Ironically, Facebook CEO Mark Zuckerberg has stated publically that it's not the job of social media to be an arbiter of truth,9 but it's partnered with Poynter's International Fact-Checking Network (IFCN) to be just that. All of Facebook's third-party fact-checkers are certified by IFCN, and Archive.org has also partnered with a Poynter affiliate, Politifact, for fact-checking, among others.
The Poynter Institute states it has a mission "to fortify journalism's role in a free society [by championing] freedom of expression, civil dialogue and compelling journalism,"10 but it actively enables the silencing of free speech, in part via its partnership with Google11 and its widespread fact-checking efforts.
In 2019, for instance, Poynter compiled a list12 of 515 "unreliable" websites, including 29 conservative media outlets, based on "fake news" databases created by the Annenberg Public Policy Center, Merrimack College, PolitiFact and Snopes, among others. Poynter also called on advertisers to blacklist the named sites, as advertising dollars are what keep them going.
After significant backlash,13 Poynter issued a retraction,14 but it appears the blacklisting is still occurring, through the joint efforts of IFCN and its partners, including Facebook. It's important to understand that the vast majority of fact-checkers do not have a traditional journalism background, nor are a majority of fact-checking sites run by established media.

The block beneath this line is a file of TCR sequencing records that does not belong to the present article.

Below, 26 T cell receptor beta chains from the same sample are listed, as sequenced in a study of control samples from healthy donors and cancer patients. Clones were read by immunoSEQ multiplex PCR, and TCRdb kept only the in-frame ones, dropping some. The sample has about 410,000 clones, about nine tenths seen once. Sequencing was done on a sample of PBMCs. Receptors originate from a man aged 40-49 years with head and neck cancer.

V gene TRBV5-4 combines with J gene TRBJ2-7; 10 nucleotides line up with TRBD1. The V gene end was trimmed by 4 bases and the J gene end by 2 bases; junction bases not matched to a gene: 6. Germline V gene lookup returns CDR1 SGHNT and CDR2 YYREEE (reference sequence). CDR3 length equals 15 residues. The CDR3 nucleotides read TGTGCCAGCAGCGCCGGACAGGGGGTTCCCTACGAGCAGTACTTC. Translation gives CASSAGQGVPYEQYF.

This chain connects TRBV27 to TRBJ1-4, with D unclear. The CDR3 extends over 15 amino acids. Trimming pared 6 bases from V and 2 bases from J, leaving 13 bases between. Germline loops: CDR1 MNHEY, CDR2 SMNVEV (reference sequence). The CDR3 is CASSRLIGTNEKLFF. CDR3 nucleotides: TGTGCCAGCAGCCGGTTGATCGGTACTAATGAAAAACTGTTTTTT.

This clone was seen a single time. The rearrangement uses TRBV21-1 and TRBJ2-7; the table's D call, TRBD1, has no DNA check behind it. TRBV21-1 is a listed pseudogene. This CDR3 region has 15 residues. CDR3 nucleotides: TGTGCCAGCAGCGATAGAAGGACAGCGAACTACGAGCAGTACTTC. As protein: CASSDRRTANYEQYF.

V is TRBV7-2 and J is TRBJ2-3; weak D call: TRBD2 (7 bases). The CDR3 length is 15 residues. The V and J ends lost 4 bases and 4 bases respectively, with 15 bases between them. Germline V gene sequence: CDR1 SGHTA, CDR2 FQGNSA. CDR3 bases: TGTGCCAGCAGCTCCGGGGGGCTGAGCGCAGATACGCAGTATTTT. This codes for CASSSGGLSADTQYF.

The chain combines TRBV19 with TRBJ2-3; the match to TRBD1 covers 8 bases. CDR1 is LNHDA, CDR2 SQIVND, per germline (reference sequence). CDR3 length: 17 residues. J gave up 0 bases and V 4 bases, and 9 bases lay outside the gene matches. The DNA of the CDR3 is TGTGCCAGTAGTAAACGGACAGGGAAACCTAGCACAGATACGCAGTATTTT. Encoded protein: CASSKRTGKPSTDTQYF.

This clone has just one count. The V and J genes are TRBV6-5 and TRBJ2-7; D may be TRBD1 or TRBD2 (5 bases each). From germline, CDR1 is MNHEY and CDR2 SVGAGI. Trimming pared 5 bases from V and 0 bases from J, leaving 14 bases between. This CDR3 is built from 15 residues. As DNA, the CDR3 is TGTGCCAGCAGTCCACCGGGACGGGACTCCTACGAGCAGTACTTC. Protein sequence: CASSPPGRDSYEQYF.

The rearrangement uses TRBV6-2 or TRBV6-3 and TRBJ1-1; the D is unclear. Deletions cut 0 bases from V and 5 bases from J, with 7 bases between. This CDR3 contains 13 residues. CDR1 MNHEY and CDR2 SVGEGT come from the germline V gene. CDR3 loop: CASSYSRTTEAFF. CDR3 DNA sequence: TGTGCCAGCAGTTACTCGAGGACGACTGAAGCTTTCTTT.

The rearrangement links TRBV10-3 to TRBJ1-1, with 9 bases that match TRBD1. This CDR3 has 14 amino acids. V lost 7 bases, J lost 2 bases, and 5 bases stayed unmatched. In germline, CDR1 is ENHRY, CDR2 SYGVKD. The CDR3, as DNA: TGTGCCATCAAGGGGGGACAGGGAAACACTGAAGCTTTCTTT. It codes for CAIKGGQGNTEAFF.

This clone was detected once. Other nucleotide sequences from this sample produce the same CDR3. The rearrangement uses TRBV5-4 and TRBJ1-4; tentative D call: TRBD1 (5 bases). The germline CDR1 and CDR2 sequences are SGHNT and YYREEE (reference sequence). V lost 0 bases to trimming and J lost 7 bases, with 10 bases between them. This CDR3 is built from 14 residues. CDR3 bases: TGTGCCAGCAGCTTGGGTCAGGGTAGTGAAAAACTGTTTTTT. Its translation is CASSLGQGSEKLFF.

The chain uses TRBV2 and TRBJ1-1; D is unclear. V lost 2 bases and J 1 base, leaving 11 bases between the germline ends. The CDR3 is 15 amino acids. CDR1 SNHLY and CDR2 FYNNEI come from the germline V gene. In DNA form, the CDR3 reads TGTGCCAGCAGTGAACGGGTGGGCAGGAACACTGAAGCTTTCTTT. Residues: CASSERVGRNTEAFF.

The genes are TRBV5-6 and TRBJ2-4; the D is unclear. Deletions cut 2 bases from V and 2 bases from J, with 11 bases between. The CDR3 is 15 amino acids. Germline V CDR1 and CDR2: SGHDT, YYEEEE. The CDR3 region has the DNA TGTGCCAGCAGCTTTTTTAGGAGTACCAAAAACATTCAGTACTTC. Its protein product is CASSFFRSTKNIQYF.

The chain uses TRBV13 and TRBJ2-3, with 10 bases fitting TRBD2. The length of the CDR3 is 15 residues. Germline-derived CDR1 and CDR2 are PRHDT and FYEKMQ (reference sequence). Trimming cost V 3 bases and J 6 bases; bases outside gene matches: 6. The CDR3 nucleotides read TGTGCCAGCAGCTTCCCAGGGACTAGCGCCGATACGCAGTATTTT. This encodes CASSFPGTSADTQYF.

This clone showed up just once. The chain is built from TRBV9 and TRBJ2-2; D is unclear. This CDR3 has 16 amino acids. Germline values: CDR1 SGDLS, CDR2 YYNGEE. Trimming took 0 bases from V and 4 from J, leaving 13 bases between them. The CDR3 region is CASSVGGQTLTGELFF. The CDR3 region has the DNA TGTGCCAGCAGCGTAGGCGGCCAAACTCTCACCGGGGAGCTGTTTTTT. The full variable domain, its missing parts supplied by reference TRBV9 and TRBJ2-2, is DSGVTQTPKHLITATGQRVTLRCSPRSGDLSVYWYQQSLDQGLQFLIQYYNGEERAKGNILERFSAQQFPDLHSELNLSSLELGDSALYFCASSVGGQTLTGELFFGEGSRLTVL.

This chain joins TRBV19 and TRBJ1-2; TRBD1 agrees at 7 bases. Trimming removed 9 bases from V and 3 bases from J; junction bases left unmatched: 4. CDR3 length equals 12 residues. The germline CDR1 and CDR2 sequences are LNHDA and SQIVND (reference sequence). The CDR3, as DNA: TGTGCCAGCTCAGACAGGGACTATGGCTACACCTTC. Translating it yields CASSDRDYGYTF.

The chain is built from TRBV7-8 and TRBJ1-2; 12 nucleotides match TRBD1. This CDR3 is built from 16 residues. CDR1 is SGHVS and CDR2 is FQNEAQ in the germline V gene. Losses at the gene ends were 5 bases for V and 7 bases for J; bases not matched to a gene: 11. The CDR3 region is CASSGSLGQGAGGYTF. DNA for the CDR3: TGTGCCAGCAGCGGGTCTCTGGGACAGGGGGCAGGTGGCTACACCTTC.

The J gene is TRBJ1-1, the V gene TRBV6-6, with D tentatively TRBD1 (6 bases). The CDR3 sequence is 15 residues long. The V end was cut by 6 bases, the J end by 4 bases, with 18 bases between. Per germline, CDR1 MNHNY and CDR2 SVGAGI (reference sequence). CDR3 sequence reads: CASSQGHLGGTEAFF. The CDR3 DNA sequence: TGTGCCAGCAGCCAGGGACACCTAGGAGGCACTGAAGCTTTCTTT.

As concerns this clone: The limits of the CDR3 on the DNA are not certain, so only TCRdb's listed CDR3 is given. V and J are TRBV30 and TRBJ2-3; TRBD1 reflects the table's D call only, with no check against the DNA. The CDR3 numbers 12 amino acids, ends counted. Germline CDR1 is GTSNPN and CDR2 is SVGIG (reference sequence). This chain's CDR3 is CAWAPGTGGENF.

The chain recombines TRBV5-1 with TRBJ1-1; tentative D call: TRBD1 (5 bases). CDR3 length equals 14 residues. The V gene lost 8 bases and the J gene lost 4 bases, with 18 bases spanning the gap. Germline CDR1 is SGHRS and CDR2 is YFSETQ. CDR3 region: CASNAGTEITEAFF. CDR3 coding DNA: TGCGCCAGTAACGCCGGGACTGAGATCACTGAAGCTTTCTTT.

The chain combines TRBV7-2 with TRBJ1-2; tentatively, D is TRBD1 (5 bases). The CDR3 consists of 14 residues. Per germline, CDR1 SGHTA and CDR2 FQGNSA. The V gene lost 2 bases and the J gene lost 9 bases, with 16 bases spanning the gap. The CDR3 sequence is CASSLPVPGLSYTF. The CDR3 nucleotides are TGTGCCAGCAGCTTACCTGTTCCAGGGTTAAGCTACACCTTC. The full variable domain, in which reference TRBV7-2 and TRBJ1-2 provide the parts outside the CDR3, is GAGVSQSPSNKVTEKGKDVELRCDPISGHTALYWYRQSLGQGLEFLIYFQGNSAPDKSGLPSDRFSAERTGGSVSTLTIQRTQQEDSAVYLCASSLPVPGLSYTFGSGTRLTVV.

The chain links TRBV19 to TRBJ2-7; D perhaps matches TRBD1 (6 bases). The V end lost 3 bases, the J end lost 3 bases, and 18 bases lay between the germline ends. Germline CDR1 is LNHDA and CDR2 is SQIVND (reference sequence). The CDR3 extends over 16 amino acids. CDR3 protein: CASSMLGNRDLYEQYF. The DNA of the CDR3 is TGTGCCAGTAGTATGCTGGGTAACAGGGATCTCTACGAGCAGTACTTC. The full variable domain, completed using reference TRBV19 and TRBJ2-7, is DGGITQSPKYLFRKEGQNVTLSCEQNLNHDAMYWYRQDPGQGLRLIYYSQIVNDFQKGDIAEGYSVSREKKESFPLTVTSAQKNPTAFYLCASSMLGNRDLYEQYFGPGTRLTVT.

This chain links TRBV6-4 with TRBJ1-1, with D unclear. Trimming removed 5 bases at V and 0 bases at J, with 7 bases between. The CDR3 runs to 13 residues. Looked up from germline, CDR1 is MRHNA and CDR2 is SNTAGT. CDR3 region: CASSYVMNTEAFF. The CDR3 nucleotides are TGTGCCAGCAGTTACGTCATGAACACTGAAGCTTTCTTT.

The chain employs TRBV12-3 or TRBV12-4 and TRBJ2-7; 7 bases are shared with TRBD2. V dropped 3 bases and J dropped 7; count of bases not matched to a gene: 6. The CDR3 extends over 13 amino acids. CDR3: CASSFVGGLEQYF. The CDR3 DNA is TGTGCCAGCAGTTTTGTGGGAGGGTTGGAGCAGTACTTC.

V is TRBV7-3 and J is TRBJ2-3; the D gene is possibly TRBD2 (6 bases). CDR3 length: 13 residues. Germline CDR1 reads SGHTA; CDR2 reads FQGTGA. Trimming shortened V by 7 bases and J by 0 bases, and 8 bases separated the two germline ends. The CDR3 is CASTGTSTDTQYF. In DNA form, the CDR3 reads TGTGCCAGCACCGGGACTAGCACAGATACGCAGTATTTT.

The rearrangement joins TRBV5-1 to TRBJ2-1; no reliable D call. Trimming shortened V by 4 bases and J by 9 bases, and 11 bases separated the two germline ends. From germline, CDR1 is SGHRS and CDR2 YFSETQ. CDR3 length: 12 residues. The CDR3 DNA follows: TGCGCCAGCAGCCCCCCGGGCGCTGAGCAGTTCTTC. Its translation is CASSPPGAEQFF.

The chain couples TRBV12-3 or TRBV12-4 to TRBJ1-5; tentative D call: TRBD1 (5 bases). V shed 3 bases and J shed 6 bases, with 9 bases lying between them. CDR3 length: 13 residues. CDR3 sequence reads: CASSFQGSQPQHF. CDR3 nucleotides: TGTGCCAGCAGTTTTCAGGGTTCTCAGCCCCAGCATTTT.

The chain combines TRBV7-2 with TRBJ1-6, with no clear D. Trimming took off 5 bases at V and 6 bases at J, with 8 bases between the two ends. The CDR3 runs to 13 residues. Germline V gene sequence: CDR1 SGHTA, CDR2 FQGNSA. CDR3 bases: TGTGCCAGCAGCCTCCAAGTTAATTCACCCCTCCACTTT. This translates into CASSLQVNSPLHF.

Increasingly, then, news — and the fact-checking that used to be part of a journalist's job description — is being outsourced to individuals who aren't journalists and aren't trained to think and act like one.
Even under the best scenarios, Stephen J. Ceci, a professor of development psychology at Cornell University, writes in Scientific American:
"Research underscores that fact-checkers' personal biases influence both their choice of which statements to analyze and their determination of accuracy … Journalists and fact-checkers are human beings subject to the same psychological biases as everyone else—and their analyses of what constitute 'facts' is affected by their own political and ideological values, resulting in what psychologists term selective perception."15